Supti Akhtar – Oxford University History BA, Teach First English Teacher 

Joining Teach First has been a whirlwind of a journey and one that I am so thankful for. After I graduated last year, I did consider going into the corporate industry for work and as the eldest child of my family, I knew I wanted my family to feel financial stability. On the other hand, I love working with children – the energy, joy and challenges they could bring to my everyday work life is something I wanted to jump straight into so Teach First sounded like the best pathway for me. I have learnt something new almost every day, from the way children learn and retain information to never leave a cup of coffee on your desk – accident waiting to happen. 

To me, I am not doing anything revolutionary, just a teacher trying to teach. Hundreds of years people have been doing the same thing right? Over time though, I realised what my presence as a brown, proud Muslim, female teacher does for my students. Almost every lesson in my own classroom I greet students in Bengali – because why not, unapologetically say my everyday Islamic phrases out loud in and around the school (like Alhamdullilah), and freely talk about the struggles and hardships in my university experiences. Conversations with my pupils in KS3 up to Sixth Form have shown me that my unapologetic nature on my identity and who I am makes a difference to them, for me it is nothing new but for children developing their mindsets in their teenage years, they need teachers/role models like this. What students are taught about the world in the classroom are 100% important, and my next professional goal is to do as much as I can within my school community to de-colonise the English curriculum I teach. Students learn a lot about British war poetry and classic British authors but it is up to me to expose them where possible to a richer history in our curriculum and a wider-global perspective.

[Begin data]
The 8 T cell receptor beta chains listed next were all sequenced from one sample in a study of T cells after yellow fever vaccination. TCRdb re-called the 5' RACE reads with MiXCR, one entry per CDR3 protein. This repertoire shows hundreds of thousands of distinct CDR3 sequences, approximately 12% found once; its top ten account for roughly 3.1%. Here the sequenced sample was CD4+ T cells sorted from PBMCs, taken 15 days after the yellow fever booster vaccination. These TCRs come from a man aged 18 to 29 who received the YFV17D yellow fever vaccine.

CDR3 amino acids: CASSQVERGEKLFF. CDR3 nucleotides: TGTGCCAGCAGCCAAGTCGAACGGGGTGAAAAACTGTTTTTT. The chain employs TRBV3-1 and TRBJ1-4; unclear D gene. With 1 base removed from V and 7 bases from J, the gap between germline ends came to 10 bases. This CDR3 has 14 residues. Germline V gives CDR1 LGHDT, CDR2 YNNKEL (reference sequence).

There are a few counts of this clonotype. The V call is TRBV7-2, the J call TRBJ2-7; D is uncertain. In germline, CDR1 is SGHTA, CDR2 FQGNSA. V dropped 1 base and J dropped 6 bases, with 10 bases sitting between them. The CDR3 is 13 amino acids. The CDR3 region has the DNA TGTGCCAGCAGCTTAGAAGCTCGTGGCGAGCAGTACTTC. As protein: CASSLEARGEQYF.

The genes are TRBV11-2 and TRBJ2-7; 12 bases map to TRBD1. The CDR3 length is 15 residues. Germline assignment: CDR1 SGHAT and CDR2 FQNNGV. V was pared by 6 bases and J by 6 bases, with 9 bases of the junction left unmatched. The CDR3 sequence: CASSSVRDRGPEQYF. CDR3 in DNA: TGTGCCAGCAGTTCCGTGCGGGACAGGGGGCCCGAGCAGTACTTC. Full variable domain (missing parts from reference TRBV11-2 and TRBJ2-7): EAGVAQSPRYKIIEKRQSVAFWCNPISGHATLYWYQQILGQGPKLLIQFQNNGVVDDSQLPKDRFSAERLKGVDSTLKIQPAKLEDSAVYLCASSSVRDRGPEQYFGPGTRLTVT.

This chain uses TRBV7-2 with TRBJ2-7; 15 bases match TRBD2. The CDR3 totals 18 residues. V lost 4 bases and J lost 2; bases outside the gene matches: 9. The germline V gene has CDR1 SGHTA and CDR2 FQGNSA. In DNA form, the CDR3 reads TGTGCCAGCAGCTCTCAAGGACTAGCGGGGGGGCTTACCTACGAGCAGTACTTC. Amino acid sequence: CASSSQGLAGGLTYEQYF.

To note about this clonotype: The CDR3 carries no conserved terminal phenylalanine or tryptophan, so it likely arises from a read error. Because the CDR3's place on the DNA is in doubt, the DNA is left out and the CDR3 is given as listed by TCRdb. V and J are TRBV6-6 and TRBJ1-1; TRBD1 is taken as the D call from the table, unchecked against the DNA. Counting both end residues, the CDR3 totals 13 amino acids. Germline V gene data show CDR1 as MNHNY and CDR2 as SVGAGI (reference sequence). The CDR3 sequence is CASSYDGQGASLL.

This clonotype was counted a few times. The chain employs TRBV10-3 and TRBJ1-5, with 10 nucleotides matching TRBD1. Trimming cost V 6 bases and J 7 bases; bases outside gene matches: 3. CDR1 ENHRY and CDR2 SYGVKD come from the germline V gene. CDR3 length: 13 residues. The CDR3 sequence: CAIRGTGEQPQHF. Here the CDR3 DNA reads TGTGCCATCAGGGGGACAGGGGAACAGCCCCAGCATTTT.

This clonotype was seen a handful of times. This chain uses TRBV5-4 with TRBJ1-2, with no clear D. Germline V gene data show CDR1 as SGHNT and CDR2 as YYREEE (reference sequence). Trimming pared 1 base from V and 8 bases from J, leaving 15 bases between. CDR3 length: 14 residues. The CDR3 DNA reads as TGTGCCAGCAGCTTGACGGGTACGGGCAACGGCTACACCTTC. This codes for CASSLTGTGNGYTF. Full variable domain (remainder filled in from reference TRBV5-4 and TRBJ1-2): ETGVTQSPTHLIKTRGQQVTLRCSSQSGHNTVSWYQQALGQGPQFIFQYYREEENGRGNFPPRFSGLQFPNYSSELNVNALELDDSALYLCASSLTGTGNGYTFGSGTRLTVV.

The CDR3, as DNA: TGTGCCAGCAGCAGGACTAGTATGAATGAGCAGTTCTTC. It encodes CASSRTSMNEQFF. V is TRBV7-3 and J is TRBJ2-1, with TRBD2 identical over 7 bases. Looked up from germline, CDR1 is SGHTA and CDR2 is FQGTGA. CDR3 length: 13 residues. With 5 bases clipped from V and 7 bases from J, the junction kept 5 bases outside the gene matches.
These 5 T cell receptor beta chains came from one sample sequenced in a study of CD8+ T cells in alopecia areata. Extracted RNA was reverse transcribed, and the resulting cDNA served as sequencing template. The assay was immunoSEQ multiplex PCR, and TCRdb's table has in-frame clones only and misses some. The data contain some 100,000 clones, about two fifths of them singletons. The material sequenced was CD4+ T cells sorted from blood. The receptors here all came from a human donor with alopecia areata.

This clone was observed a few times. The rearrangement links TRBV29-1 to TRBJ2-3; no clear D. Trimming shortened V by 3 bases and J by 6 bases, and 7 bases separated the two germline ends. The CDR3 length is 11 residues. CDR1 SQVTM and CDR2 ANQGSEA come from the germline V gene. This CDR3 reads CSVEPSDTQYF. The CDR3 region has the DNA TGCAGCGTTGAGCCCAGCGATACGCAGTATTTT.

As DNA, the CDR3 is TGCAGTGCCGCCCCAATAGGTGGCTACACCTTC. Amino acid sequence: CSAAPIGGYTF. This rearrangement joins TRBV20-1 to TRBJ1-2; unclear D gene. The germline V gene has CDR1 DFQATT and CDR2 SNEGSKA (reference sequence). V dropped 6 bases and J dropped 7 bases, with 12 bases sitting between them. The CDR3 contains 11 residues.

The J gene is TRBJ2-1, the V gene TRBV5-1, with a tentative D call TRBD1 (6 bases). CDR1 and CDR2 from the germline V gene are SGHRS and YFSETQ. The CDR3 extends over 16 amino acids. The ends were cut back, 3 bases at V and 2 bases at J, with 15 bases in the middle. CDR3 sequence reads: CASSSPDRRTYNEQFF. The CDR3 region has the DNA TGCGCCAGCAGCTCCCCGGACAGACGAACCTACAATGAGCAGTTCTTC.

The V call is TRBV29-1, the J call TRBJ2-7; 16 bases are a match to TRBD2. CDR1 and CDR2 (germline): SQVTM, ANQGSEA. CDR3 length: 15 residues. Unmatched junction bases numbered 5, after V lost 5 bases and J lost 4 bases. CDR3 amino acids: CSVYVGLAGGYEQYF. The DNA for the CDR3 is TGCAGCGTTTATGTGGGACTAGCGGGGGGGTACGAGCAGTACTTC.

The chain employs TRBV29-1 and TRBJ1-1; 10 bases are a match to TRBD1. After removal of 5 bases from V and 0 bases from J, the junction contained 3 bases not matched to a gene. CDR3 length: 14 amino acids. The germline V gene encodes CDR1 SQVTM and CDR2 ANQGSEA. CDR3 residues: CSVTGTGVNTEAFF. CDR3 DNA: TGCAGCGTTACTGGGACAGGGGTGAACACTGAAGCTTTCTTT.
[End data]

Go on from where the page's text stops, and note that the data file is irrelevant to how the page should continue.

It is just as important to remember how much our own presence and behaviour as teachers could affect what our students will be like beyond their school community. Are we shaping our children to be curious, social and kind humans? Are we modelling this sort of behaviour ourselves? I take pride and happiness in the person I was during my studies and who I am at the start of my career – unapologetically proud of my religion and culture, so I hope that one day my students, whatever background they come from, feel the same in the future. 

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